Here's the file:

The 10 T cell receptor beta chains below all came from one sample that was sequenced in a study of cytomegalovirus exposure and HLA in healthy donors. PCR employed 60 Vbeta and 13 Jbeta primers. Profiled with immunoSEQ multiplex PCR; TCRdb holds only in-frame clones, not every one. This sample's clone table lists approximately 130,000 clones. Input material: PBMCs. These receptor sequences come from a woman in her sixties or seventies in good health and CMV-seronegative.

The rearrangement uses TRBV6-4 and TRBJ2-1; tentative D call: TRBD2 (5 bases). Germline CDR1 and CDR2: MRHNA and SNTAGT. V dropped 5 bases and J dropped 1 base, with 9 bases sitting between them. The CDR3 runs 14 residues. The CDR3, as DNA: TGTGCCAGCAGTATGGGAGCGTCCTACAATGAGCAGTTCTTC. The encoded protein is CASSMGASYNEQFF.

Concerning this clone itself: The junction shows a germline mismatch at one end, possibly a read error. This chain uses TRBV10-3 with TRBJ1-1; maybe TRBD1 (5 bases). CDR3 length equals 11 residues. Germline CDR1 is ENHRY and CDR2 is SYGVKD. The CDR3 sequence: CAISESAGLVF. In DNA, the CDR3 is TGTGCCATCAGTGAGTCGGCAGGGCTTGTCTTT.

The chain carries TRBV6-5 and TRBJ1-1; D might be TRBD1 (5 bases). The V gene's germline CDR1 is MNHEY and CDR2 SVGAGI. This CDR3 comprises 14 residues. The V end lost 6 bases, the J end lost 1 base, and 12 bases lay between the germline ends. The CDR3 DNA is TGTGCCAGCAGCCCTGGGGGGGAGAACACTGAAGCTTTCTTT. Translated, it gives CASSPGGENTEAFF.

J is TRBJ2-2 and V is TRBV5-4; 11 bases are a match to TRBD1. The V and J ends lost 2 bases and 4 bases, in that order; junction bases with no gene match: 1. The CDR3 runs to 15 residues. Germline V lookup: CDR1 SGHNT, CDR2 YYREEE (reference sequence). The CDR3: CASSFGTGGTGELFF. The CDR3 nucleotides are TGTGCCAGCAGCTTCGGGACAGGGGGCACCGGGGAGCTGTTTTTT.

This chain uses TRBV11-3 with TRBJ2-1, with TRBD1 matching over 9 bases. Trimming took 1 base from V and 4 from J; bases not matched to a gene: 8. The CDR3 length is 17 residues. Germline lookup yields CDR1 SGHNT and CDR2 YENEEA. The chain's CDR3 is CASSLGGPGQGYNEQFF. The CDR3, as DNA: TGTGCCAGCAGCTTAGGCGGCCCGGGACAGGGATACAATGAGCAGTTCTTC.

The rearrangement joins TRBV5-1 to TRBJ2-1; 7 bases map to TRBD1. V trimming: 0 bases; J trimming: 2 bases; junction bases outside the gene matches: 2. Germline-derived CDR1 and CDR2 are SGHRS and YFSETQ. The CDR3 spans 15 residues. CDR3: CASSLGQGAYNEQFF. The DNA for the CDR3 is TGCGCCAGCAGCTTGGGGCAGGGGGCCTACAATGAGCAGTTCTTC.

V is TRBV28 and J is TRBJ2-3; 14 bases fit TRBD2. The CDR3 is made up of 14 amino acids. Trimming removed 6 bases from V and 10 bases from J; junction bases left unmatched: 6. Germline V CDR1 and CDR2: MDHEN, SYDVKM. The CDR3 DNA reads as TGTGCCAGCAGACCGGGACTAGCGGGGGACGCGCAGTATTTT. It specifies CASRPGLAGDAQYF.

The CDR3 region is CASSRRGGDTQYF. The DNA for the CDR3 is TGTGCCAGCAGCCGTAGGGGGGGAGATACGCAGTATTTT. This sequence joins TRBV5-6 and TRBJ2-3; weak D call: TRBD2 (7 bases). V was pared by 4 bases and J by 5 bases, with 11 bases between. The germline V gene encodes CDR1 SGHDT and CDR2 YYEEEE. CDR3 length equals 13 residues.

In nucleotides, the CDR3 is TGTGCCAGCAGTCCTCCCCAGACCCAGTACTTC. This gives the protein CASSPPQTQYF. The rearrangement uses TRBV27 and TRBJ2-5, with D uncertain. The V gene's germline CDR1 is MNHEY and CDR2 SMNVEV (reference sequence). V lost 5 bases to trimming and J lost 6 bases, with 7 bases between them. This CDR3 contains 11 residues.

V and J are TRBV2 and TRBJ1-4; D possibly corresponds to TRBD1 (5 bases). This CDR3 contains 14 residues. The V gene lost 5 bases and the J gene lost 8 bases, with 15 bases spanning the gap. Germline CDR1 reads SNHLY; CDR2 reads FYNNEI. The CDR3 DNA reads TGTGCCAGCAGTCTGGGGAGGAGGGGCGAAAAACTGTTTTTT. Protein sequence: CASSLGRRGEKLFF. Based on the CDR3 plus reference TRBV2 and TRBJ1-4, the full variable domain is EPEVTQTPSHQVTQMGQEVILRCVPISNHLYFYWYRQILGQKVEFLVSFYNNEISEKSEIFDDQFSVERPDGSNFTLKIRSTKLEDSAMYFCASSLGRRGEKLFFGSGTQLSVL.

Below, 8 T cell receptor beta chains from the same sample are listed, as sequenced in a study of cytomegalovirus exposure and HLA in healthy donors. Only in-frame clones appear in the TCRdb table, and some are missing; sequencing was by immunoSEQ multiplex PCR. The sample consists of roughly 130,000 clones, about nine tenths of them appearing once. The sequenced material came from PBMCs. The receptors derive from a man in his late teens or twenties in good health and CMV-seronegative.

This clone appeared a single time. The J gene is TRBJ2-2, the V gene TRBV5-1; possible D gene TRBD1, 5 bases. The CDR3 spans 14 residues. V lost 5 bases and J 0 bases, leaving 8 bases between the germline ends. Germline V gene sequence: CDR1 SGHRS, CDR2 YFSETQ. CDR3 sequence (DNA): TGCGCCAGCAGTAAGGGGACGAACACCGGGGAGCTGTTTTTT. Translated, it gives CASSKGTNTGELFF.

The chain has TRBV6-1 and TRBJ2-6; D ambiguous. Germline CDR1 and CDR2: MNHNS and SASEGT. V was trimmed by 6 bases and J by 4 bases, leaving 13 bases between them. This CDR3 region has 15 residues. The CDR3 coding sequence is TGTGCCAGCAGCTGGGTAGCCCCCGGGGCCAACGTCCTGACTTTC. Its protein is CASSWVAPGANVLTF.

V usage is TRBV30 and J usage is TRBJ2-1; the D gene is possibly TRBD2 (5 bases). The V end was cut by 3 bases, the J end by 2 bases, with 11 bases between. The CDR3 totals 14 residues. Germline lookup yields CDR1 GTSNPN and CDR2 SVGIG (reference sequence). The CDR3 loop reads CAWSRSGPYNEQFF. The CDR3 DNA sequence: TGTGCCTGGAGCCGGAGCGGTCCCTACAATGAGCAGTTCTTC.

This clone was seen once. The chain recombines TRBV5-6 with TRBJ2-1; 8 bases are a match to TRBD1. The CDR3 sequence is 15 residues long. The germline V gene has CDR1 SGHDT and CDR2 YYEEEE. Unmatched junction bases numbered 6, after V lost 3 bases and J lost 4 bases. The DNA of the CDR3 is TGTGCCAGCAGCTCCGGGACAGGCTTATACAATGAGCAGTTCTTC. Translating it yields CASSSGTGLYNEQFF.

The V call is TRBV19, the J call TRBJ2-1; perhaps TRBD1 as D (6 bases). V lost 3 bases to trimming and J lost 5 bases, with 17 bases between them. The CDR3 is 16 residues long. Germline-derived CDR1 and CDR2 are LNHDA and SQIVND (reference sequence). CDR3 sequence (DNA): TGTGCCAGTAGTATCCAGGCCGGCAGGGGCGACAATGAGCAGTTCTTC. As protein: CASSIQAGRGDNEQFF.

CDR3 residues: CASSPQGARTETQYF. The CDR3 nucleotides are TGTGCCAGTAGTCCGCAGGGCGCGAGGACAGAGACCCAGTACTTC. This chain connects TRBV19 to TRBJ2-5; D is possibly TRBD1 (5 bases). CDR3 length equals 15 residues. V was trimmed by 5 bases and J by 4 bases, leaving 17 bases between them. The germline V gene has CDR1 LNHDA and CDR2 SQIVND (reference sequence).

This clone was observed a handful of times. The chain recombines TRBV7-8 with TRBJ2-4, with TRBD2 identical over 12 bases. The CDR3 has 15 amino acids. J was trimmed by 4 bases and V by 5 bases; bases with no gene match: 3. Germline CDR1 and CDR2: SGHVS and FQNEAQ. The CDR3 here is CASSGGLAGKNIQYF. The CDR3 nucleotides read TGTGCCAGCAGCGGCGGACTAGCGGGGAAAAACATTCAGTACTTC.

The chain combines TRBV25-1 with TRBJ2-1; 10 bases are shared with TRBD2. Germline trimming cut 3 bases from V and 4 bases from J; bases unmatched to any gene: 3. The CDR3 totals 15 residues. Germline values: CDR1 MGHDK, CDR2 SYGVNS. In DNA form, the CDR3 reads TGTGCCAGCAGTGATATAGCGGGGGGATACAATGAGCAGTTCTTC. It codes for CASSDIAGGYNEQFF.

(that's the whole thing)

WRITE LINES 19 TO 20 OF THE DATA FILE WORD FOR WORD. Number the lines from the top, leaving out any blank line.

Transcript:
This clone was observed a handful of times. The chain recombines TRBV7-8 with TRBJ2-4, with TRBD2 identical over 12 bases. The CDR3 has 15 amino acids. J was trimmed by 4 bases and V by 5 bases; bases with no gene match: 3. Germline CDR1 and CDR2: SGHVS and FQNEAQ. The CDR3 here is CASSGGLAGKNIQYF. The CDR3 nucleotides read TGTGCCAGCAGCGGCGGACTAGCGGGGAAAAACATTCAGTACTTC.

The chain combines TRBV25-1 with TRBJ2-1; 10 bases are shared with TRBD2. Germline trimming cut 3 bases from V and 4 bases from J; bases unmatched to any gene: 3. The CDR3 totals 15 residues. Germline values: CDR1 MGHDK, CDR2 SYGVNS. In DNA form, the CDR3 reads TGTGCCAGCAGTGATATAGCGGGGGGATACAATGAGCAGTTCTTC. It codes for CASSDIAGGYNEQFF.